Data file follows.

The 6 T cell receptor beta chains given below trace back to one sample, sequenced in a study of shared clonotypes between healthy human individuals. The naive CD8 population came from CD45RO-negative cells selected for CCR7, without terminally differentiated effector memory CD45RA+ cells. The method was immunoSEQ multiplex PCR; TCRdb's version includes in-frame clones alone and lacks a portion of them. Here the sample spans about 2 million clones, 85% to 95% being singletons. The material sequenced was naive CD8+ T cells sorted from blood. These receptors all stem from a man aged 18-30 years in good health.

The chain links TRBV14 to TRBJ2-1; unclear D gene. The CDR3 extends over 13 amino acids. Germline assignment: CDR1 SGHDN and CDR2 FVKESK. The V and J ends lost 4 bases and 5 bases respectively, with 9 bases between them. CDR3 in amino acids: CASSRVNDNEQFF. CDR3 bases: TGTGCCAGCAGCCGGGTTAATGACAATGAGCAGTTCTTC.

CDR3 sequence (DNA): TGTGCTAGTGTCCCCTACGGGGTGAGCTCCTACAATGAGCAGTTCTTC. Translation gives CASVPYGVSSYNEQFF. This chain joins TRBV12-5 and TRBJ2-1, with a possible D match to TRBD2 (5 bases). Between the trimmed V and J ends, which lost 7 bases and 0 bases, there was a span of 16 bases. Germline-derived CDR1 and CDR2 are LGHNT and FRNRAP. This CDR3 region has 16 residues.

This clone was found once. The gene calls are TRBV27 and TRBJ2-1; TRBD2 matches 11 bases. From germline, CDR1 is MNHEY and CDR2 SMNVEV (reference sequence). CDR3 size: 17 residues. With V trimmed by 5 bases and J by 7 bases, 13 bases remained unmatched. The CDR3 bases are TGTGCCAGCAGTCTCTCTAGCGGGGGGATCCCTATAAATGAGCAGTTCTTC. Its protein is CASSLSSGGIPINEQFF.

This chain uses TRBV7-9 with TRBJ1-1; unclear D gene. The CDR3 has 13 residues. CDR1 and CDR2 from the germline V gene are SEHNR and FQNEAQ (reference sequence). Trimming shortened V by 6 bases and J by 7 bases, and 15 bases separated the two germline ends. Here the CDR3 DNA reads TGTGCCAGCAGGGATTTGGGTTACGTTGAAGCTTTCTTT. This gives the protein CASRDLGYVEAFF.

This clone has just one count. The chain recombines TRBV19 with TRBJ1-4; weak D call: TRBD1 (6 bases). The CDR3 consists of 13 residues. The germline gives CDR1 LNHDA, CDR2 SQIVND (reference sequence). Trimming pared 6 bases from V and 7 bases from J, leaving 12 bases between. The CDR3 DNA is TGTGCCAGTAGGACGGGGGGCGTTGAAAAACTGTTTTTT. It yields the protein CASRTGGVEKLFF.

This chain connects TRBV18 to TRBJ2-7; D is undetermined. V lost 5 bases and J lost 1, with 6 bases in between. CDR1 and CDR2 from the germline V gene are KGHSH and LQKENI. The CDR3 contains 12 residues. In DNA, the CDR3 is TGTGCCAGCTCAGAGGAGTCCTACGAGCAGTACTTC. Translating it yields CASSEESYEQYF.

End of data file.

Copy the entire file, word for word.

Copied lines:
The 6 T cell receptor beta chains given below trace back to one sample, sequenced in a study of shared clonotypes between healthy human individuals. The naive CD8 population came from CD45RO-negative cells selected for CCR7, without terminally differentiated effector memory CD45RA+ cells. The method was immunoSEQ multiplex PCR; TCRdb's version includes in-frame clones alone and lacks a portion of them. Here the sample spans about 2 million clones, 85% to 95% being singletons. The material sequenced was naive CD8+ T cells sorted from blood. These receptors all stem from a man aged 18-30 years in good health.

The chain links TRBV14 to TRBJ2-1; unclear D gene. The CDR3 extends over 13 amino acids. Germline assignment: CDR1 SGHDN and CDR2 FVKESK. The V and J ends lost 4 bases and 5 bases respectively, with 9 bases between them. CDR3 in amino acids: CASSRVNDNEQFF. CDR3 bases: TGTGCCAGCAGCCGGGTTAATGACAATGAGCAGTTCTTC.

CDR3 sequence (DNA): TGTGCTAGTGTCCCCTACGGGGTGAGCTCCTACAATGAGCAGTTCTTC. Translation gives CASVPYGVSSYNEQFF. This chain joins TRBV12-5 and TRBJ2-1, with a possible D match to TRBD2 (5 bases). Between the trimmed V and J ends, which lost 7 bases and 0 bases, there was a span of 16 bases. Germline-derived CDR1 and CDR2 are LGHNT and FRNRAP. This CDR3 region has 16 residues.

This clone was found once. The gene calls are TRBV27 and TRBJ2-1; TRBD2 matches 11 bases. From germline, CDR1 is MNHEY and CDR2 SMNVEV (reference sequence). CDR3 size: 17 residues. With V trimmed by 5 bases and J by 7 bases, 13 bases remained unmatched. The CDR3 bases are TGTGCCAGCAGTCTCTCTAGCGGGGGGATCCCTATAAATGAGCAGTTCTTC. Its protein is CASSLSSGGIPINEQFF.

This chain uses TRBV7-9 with TRBJ1-1; unclear D gene. The CDR3 has 13 residues. CDR1 and CDR2 from the germline V gene are SEHNR and FQNEAQ (reference sequence). Trimming shortened V by 6 bases and J by 7 bases, and 15 bases separated the two germline ends. Here the CDR3 DNA reads TGTGCCAGCAGGGATTTGGGTTACGTTGAAGCTTTCTTT. This gives the protein CASRDLGYVEAFF.

This clone has just one count. The chain recombines TRBV19 with TRBJ1-4; weak D call: TRBD1 (6 bases). The CDR3 consists of 13 residues. The germline gives CDR1 LNHDA, CDR2 SQIVND (reference sequence). Trimming pared 6 bases from V and 7 bases from J, leaving 12 bases between. The CDR3 DNA is TGTGCCAGTAGGACGGGGGGCGTTGAAAAACTGTTTTTT. It yields the protein CASRTGGVEKLFF.

This chain connects TRBV18 to TRBJ2-7; D is undetermined. V lost 5 bases and J lost 1, with 6 bases in between. CDR1 and CDR2 from the germline V gene are KGHSH and LQKENI. The CDR3 contains 12 residues. In DNA, the CDR3 is TGTGCCAGCTCAGAGGAGTCCTACGAGCAGTACTTC. Translating it yields CASSEESYEQYF.